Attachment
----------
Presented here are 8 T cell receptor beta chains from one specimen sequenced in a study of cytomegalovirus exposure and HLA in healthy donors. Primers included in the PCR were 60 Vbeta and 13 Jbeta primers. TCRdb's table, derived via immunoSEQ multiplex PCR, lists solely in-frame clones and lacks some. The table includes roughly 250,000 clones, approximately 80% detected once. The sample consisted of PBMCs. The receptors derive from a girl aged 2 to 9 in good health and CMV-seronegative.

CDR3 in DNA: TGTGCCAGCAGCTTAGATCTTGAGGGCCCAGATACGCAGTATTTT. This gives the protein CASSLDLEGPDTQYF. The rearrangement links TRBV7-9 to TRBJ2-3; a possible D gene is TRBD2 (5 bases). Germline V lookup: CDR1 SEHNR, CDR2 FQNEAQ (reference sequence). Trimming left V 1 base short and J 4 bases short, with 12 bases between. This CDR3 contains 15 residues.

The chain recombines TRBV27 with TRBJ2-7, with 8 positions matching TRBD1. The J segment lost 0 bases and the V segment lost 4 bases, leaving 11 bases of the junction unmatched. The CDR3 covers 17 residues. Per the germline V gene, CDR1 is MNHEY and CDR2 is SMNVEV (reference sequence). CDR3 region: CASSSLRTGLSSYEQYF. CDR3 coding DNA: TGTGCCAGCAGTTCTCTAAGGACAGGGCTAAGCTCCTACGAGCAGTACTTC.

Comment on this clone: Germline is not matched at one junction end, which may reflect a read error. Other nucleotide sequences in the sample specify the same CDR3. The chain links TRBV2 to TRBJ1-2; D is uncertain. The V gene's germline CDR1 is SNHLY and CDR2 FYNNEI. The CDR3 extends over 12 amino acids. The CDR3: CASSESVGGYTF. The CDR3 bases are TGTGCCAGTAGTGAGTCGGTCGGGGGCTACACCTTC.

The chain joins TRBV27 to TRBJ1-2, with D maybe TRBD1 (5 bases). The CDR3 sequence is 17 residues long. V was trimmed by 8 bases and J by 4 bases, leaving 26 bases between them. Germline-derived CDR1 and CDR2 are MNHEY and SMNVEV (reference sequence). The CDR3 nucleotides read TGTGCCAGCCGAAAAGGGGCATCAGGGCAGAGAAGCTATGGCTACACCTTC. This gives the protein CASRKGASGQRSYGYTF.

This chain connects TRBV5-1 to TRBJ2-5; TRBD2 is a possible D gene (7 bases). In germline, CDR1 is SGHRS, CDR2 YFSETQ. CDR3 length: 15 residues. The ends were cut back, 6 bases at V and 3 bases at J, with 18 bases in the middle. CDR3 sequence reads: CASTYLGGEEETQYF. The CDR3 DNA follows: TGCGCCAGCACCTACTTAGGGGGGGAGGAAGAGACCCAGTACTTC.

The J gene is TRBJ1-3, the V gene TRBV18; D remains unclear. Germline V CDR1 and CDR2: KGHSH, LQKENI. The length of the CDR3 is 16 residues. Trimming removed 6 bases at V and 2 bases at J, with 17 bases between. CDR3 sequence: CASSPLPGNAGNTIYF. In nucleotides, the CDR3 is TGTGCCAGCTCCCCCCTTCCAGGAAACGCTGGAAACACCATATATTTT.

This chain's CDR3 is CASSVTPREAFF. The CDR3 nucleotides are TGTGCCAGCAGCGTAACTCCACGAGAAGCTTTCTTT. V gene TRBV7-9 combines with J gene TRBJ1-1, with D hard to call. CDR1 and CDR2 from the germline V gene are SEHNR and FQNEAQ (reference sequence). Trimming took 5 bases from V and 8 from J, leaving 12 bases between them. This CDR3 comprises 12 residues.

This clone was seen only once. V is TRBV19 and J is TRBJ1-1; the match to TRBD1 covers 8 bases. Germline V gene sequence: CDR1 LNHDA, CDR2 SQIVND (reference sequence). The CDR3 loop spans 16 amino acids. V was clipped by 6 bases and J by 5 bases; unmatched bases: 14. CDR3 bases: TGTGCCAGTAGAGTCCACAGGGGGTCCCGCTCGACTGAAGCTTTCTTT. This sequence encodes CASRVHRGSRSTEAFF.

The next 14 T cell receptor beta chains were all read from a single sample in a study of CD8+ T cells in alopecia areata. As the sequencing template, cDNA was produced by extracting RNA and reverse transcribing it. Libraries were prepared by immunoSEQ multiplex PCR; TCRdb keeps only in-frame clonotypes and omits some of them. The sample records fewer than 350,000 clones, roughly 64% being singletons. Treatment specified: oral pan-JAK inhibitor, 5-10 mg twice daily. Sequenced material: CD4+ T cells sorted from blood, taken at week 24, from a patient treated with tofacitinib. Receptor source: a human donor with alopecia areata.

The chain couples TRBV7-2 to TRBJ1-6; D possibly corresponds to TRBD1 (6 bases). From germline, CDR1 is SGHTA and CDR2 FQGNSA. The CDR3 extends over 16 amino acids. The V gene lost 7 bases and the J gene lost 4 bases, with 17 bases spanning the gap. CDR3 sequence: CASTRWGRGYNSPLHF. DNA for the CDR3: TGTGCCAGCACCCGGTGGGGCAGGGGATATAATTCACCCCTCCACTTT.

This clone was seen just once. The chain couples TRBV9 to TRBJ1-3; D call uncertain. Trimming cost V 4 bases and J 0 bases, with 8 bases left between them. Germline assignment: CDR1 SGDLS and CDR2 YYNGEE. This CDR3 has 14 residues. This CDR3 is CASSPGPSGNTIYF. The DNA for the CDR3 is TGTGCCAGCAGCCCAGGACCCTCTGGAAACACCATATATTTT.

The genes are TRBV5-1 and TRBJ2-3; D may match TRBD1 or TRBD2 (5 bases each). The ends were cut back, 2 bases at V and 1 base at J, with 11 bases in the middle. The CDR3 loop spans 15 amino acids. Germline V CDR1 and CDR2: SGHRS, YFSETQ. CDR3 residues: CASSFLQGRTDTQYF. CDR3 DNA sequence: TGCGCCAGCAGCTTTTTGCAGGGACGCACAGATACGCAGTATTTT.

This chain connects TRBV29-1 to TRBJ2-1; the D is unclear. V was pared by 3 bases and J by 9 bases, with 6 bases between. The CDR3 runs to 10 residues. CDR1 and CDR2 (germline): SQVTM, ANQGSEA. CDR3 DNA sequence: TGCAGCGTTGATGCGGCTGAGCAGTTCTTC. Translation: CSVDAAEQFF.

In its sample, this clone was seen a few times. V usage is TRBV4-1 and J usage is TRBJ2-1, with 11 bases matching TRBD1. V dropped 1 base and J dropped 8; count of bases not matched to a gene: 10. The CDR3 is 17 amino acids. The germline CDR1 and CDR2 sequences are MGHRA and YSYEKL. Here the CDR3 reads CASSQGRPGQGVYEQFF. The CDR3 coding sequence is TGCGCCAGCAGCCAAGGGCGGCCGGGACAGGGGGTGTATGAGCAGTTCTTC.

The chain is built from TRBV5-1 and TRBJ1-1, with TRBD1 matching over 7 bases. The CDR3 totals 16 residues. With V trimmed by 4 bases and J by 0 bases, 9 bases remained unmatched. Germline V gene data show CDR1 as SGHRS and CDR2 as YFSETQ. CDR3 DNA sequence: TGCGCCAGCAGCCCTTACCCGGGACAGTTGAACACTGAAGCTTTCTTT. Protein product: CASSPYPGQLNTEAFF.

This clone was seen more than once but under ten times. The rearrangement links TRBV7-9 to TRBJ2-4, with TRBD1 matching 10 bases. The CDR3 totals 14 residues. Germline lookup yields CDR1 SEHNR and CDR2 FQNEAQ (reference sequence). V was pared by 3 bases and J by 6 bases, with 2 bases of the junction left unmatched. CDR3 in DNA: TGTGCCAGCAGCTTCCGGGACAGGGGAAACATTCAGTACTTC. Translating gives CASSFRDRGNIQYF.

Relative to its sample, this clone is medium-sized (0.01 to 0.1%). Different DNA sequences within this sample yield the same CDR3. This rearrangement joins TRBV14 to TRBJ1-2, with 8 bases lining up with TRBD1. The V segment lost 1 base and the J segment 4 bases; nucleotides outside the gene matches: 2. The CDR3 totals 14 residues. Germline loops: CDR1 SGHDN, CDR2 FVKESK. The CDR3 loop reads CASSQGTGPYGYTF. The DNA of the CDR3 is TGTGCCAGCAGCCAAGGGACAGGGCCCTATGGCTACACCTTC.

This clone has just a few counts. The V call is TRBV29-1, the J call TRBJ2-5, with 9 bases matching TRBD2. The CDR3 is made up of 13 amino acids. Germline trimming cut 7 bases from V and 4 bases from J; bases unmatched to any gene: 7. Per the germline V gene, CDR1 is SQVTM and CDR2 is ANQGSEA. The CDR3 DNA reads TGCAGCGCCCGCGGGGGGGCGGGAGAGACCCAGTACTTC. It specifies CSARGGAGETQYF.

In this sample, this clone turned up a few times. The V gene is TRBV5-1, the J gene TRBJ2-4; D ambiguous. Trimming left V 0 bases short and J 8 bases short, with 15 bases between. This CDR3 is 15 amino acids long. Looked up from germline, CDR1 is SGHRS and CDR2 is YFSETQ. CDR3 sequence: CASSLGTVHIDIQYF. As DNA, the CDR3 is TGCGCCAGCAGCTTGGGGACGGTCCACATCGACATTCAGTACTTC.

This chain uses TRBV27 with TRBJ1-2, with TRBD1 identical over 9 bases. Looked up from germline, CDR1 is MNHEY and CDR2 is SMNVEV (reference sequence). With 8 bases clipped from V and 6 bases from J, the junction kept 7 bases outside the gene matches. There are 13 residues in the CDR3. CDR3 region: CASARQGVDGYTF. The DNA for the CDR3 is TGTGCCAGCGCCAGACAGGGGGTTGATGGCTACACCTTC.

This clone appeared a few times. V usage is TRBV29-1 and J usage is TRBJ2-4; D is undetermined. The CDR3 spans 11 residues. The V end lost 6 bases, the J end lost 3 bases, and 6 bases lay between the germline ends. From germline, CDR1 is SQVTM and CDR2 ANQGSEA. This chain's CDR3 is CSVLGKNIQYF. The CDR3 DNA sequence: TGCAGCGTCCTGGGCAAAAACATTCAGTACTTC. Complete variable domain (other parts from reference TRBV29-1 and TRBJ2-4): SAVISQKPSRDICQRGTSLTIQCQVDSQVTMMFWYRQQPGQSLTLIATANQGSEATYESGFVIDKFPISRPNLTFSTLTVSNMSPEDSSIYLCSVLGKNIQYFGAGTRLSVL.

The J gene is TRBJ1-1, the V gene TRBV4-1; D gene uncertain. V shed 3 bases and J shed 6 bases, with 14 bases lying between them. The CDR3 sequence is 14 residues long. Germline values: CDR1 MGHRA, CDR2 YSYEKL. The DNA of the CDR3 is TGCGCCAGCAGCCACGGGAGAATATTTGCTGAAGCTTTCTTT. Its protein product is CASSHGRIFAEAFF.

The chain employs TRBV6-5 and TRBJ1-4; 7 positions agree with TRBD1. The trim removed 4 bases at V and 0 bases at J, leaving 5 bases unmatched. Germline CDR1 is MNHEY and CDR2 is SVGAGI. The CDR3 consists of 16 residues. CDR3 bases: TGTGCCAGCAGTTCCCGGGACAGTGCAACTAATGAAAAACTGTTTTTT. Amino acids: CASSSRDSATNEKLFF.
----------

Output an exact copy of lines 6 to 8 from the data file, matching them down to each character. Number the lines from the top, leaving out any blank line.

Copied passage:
This chain connects TRBV5-1 to TRBJ2-5; TRBD2 is a possible D gene (7 bases). In germline, CDR1 is SGHRS, CDR2 YFSETQ. CDR3 length: 15 residues. The ends were cut back, 6 bases at V and 3 bases at J, with 18 bases in the middle. CDR3 sequence reads: CASTYLGGEEETQYF. The CDR3 DNA follows: TGCGCCAGCACCTACTTAGGGGGGGAGGAAGAGACCCAGTACTTC.

The J gene is TRBJ1-3, the V gene TRBV18; D remains unclear. Germline V CDR1 and CDR2: KGHSH, LQKENI. The length of the CDR3 is 16 residues. Trimming removed 6 bases at V and 2 bases at J, with 17 bases between. CDR3 sequence: CASSPLPGNAGNTIYF. In nucleotides, the CDR3 is TGTGCCAGCTCCCCCCTTCCAGGAAACGCTGGAAACACCATATATTTT.

This chain's CDR3 is CASSVTPREAFF. The CDR3 nucleotides are TGTGCCAGCAGCGTAACTCCACGAGAAGCTTTCTTT. V gene TRBV7-9 combines with J gene TRBJ1-1, with D hard to call. CDR1 and CDR2 from the germline V gene are SEHNR and FQNEAQ (reference sequence). Trimming took 5 bases from V and 8 from J, leaving 12 bases between them. This CDR3 comprises 12 residues.